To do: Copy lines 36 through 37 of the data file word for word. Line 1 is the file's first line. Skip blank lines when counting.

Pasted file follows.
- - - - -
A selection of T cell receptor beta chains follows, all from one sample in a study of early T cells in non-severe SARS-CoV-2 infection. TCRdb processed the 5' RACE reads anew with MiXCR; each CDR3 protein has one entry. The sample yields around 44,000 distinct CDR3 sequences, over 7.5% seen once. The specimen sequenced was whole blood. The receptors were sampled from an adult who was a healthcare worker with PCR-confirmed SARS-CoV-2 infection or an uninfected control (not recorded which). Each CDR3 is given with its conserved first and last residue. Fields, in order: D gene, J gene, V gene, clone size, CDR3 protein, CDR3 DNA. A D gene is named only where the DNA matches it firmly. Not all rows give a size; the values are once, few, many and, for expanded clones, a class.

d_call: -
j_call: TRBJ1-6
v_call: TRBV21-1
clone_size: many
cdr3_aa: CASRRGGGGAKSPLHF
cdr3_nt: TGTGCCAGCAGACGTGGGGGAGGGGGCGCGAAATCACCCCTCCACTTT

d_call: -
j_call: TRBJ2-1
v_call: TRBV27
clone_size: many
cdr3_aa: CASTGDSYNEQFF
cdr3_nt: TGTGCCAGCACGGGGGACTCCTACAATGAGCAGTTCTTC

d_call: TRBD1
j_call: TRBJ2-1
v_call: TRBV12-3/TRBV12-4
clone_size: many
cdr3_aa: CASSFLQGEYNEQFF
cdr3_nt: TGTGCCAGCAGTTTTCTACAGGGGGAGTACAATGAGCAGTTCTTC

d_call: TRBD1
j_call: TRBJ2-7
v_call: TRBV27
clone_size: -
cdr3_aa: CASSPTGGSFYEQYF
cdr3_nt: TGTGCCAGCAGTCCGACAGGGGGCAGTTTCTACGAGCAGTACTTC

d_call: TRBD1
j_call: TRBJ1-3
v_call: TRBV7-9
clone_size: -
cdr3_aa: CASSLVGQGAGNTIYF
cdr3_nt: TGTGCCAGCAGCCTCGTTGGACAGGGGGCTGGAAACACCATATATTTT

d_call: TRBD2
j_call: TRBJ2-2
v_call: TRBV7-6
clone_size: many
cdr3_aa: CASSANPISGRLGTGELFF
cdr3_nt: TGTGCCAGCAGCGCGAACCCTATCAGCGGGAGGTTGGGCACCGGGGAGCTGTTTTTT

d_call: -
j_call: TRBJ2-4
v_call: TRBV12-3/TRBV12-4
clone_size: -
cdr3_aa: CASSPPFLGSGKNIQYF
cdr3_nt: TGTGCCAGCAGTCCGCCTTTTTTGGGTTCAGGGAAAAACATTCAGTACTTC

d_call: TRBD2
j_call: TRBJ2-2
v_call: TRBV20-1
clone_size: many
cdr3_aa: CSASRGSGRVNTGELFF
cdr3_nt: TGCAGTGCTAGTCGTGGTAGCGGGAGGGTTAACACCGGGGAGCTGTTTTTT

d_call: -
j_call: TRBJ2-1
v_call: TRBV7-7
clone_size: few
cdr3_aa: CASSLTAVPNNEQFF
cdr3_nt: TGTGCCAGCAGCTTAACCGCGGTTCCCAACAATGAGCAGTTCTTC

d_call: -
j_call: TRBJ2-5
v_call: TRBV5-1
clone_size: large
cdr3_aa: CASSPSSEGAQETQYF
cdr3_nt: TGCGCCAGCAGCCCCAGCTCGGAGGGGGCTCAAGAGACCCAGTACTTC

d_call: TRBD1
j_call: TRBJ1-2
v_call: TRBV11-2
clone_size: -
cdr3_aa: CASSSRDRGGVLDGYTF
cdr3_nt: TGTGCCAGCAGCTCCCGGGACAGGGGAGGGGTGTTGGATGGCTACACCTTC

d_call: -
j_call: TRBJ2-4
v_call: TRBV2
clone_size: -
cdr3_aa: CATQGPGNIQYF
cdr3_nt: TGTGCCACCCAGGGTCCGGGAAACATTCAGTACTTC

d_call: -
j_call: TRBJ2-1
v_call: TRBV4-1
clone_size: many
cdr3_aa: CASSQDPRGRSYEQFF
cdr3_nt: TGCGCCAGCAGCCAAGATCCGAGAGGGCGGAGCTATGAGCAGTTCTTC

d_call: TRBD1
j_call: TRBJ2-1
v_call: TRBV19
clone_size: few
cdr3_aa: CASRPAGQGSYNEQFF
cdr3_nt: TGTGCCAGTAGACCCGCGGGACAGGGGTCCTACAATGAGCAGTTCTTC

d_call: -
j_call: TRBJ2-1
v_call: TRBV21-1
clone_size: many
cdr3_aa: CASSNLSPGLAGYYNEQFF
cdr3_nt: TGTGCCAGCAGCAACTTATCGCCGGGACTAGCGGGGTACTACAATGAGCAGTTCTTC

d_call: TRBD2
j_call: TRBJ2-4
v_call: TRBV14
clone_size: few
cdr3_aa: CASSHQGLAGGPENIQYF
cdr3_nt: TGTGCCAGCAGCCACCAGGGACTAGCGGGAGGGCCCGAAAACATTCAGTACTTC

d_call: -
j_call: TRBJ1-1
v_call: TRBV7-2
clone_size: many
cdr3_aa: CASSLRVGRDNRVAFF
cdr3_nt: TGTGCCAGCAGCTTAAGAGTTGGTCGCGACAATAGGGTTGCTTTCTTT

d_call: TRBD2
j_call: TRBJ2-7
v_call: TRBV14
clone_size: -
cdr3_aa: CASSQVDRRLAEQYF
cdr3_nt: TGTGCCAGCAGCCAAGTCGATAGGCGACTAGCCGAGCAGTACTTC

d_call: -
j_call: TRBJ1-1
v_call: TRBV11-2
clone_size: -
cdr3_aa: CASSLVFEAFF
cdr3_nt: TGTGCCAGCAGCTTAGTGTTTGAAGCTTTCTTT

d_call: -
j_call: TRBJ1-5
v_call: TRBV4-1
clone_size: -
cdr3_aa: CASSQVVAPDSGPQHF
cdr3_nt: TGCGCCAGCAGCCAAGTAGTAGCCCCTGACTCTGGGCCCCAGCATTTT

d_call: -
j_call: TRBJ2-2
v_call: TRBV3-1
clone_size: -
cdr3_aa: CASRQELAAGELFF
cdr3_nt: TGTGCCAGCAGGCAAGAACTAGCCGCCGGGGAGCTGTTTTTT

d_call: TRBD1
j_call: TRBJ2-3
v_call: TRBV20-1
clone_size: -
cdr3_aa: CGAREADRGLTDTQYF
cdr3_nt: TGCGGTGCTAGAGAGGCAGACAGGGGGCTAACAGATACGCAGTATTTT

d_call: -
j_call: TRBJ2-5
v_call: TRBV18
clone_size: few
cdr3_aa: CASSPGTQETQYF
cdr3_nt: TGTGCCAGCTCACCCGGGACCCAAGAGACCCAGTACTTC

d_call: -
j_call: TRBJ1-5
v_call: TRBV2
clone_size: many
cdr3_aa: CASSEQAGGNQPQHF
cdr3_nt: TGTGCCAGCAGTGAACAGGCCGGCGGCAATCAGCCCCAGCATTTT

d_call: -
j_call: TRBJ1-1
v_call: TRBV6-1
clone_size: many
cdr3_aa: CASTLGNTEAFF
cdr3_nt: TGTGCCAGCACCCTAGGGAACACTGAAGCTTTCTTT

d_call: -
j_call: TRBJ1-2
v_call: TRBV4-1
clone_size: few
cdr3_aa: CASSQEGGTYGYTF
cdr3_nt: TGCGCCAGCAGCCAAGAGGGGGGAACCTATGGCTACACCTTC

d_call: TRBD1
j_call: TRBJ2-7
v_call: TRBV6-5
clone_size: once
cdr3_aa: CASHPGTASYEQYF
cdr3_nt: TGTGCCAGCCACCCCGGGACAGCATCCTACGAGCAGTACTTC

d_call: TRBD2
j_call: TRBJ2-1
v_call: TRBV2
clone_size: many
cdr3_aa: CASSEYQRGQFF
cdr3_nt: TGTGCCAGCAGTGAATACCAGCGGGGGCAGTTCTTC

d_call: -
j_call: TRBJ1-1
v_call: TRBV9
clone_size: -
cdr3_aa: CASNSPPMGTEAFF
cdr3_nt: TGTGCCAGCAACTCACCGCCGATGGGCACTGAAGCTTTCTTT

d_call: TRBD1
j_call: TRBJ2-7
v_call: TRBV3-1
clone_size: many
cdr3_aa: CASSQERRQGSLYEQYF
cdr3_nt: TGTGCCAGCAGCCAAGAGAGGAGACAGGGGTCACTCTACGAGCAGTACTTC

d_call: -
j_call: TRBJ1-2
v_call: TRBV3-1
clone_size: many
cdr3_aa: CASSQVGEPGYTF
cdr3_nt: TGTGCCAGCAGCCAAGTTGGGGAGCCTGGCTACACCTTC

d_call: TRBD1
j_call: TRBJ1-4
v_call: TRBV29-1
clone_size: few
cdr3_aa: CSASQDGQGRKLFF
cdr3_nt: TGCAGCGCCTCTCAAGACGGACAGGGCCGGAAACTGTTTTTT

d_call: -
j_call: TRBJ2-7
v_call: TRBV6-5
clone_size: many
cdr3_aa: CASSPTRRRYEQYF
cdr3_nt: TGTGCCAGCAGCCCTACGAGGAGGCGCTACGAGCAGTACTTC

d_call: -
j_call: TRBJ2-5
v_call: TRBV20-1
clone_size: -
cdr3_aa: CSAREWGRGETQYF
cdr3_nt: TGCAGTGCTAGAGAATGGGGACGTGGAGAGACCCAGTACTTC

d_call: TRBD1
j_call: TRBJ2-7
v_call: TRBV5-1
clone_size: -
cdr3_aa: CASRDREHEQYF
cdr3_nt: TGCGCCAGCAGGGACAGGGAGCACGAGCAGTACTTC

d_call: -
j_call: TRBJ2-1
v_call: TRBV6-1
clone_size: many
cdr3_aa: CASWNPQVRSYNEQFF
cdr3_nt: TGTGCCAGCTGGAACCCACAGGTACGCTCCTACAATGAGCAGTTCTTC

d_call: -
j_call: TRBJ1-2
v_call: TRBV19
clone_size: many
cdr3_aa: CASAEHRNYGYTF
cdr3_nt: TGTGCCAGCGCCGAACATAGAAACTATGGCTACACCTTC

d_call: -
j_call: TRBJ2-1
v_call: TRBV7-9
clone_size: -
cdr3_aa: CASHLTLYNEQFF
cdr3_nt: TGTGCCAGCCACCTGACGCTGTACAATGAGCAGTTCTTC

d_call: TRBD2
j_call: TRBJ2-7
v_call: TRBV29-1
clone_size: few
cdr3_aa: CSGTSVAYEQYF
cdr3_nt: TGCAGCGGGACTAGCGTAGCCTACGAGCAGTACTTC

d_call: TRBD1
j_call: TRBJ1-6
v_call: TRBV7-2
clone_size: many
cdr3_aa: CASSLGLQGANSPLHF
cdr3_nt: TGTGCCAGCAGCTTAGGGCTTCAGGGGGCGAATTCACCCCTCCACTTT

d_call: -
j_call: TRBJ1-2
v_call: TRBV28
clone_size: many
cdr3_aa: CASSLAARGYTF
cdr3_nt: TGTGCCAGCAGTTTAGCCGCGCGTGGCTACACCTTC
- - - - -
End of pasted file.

cdr3_aa: CASSANPISGRLGTGELFF
cdr3_nt: TGTGCCAGCAGCGCGAACCCTATCAGCGGGAGGTTGGGCACCGGGGAGCTGTTTTTT